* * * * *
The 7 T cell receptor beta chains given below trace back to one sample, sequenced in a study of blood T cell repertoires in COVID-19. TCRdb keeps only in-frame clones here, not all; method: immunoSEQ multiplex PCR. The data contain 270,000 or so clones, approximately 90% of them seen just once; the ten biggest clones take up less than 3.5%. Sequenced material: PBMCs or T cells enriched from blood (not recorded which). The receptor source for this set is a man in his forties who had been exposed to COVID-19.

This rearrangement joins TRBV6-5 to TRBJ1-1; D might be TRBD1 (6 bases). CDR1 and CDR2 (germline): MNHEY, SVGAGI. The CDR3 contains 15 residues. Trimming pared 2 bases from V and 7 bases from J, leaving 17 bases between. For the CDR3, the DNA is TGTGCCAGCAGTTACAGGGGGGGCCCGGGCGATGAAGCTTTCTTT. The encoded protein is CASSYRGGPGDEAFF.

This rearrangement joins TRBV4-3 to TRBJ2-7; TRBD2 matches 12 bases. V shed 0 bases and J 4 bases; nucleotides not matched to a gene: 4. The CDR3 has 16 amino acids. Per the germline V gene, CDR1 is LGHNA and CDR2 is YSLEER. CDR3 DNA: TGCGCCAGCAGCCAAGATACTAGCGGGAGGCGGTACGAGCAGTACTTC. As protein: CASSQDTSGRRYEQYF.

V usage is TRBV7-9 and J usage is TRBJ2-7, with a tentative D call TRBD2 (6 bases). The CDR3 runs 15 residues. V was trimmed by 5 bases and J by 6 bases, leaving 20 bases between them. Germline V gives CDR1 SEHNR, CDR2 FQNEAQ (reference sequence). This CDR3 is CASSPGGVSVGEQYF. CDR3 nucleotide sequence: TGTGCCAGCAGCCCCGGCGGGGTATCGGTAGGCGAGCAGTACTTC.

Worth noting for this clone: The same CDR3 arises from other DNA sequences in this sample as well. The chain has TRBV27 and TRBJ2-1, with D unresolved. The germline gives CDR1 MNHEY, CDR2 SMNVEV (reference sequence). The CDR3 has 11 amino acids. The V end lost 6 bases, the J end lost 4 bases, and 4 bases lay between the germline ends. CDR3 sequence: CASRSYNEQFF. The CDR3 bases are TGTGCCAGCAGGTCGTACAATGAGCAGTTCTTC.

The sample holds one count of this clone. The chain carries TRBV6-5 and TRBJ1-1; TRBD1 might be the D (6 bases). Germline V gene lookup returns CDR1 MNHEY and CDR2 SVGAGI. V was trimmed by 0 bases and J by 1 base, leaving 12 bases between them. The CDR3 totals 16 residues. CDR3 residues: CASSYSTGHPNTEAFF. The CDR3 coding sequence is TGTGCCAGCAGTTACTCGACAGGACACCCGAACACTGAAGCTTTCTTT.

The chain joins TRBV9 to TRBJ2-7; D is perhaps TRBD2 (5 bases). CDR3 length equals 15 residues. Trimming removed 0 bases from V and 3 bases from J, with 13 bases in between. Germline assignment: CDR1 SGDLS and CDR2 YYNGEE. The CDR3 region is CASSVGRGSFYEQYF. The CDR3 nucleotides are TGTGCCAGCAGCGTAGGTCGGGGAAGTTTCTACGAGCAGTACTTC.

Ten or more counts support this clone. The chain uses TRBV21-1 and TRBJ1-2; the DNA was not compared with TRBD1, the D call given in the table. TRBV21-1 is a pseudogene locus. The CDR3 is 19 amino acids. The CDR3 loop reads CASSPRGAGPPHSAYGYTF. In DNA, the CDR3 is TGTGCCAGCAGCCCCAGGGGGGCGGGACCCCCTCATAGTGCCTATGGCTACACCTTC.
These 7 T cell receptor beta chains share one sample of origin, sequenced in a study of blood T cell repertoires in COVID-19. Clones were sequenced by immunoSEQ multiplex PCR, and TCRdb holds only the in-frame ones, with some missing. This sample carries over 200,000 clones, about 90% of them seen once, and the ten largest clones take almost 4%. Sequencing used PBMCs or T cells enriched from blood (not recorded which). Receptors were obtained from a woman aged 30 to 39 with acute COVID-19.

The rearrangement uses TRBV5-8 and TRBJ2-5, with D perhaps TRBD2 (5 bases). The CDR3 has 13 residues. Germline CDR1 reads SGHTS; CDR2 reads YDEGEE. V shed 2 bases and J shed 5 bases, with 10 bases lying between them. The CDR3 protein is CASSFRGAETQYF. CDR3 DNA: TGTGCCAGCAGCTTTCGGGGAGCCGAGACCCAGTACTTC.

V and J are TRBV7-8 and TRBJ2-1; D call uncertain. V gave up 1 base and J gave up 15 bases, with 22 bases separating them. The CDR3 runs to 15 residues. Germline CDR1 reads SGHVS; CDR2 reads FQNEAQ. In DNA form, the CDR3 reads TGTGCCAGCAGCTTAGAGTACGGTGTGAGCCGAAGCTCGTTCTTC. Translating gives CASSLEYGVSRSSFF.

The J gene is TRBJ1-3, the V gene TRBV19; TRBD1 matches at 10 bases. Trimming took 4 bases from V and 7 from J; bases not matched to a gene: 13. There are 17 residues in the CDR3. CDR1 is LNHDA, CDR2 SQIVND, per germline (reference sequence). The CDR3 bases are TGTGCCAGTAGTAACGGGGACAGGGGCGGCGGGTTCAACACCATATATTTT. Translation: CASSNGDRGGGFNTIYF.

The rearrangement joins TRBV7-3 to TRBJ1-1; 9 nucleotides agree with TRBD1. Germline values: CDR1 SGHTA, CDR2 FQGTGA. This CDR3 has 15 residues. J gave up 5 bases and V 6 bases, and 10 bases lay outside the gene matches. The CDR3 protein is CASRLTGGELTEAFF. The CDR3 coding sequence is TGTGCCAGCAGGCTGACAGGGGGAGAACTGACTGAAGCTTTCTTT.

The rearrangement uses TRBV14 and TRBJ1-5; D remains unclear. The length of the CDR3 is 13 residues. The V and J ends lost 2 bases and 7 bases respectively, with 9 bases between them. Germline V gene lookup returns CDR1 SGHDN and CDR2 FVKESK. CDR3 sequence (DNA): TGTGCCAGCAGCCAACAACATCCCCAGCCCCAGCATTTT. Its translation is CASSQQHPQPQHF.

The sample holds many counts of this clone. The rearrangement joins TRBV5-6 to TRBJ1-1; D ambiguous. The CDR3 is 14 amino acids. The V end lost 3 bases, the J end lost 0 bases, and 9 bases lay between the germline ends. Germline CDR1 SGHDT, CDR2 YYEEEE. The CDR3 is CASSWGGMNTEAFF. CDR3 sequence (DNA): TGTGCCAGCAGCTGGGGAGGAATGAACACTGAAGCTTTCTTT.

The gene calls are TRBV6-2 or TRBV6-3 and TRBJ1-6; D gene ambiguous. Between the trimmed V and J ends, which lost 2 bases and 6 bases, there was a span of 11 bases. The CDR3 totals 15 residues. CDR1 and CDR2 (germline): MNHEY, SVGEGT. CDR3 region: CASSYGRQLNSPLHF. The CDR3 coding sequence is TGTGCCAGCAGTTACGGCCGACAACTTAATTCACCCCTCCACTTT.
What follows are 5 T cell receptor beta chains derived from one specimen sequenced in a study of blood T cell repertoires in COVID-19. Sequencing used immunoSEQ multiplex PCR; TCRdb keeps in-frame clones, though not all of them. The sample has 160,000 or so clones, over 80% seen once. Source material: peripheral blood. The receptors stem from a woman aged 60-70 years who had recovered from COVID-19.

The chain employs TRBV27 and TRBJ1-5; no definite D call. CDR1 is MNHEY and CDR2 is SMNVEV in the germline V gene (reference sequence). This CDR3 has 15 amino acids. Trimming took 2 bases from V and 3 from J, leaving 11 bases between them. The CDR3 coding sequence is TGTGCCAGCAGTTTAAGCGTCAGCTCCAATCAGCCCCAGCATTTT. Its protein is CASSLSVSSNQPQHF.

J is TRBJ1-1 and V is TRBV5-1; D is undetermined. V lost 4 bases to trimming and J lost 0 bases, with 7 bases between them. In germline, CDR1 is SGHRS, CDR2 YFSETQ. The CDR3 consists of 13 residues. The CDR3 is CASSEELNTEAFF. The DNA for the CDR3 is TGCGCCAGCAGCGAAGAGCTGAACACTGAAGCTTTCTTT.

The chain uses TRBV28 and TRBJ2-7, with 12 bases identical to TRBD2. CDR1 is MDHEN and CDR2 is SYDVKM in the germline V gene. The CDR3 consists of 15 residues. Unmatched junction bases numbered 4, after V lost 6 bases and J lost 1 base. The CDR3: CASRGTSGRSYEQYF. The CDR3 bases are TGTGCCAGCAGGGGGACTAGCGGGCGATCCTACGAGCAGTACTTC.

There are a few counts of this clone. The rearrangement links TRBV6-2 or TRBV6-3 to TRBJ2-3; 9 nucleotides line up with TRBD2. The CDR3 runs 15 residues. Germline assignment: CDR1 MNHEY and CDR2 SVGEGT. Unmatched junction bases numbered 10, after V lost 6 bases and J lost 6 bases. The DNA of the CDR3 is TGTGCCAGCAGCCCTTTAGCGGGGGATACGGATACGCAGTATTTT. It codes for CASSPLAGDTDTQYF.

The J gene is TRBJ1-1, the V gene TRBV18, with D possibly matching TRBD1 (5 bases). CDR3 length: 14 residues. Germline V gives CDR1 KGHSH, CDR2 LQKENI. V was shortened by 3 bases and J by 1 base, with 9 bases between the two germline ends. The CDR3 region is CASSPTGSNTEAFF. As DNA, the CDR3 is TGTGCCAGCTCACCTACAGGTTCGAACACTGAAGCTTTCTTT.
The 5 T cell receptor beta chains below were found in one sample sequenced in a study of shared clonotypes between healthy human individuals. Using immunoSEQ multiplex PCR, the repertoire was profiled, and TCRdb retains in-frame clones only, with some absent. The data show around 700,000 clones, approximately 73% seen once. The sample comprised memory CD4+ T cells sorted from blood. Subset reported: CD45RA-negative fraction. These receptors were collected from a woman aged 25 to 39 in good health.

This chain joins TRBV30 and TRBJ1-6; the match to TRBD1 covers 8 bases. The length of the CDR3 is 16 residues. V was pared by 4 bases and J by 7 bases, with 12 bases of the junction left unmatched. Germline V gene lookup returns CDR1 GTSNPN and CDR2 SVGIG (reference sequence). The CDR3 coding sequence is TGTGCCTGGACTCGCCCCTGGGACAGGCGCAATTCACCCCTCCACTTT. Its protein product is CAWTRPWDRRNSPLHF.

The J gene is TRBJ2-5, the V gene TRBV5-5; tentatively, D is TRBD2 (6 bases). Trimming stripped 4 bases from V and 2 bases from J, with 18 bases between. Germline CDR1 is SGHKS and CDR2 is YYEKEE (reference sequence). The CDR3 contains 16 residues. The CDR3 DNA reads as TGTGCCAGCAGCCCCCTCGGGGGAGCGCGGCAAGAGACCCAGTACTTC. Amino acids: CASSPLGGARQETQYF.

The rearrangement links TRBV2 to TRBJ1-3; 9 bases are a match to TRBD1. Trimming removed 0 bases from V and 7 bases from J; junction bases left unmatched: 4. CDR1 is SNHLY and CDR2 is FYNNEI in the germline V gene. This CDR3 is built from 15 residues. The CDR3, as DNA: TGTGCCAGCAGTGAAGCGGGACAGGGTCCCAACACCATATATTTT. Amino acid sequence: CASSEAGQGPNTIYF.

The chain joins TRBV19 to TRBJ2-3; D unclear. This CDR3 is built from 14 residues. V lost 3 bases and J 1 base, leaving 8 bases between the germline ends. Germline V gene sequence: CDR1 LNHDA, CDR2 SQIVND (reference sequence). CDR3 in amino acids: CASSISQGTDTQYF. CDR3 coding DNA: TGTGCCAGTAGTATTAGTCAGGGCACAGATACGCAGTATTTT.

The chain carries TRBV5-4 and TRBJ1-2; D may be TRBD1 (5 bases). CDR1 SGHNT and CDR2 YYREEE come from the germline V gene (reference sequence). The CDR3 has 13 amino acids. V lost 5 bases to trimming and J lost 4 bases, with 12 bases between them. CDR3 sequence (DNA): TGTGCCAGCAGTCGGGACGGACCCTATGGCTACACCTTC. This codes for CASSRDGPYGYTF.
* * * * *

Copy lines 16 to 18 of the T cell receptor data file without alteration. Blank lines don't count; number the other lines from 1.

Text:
The gene calls are TRBV6-2 or TRBV6-3 and TRBJ1-6; D gene ambiguous. Between the trimmed V and J ends, which lost 2 bases and 6 bases, there was a span of 11 bases. The CDR3 totals 15 residues. CDR1 and CDR2 (germline): MNHEY, SVGEGT. CDR3 region: CASSYGRQLNSPLHF. The CDR3 coding sequence is TGTGCCAGCAGTTACGGCCGACAACTTAATTCACCCCTCCACTTT.
What follows are 5 T cell receptor beta chains derived from one specimen sequenced in a study of blood T cell repertoires in COVID-19. Sequencing used immunoSEQ multiplex PCR; TCRdb keeps in-frame clones, though not all of them. The sample has 160,000 or so clones, over 80% seen once. Source material: peripheral blood. The receptors stem from a woman aged 60-70 years who had recovered from COVID-19.

The chain employs TRBV27 and TRBJ1-5; no definite D call. CDR1 is MNHEY and CDR2 is SMNVEV in the germline V gene (reference sequence). This CDR3 has 15 amino acids. Trimming took 2 bases from V and 3 from J, leaving 11 bases between them. The CDR3 coding sequence is TGTGCCAGCAGTTTAAGCGTCAGCTCCAATCAGCCCCAGCATTTT. Its protein is CASSLSVSSNQPQHF.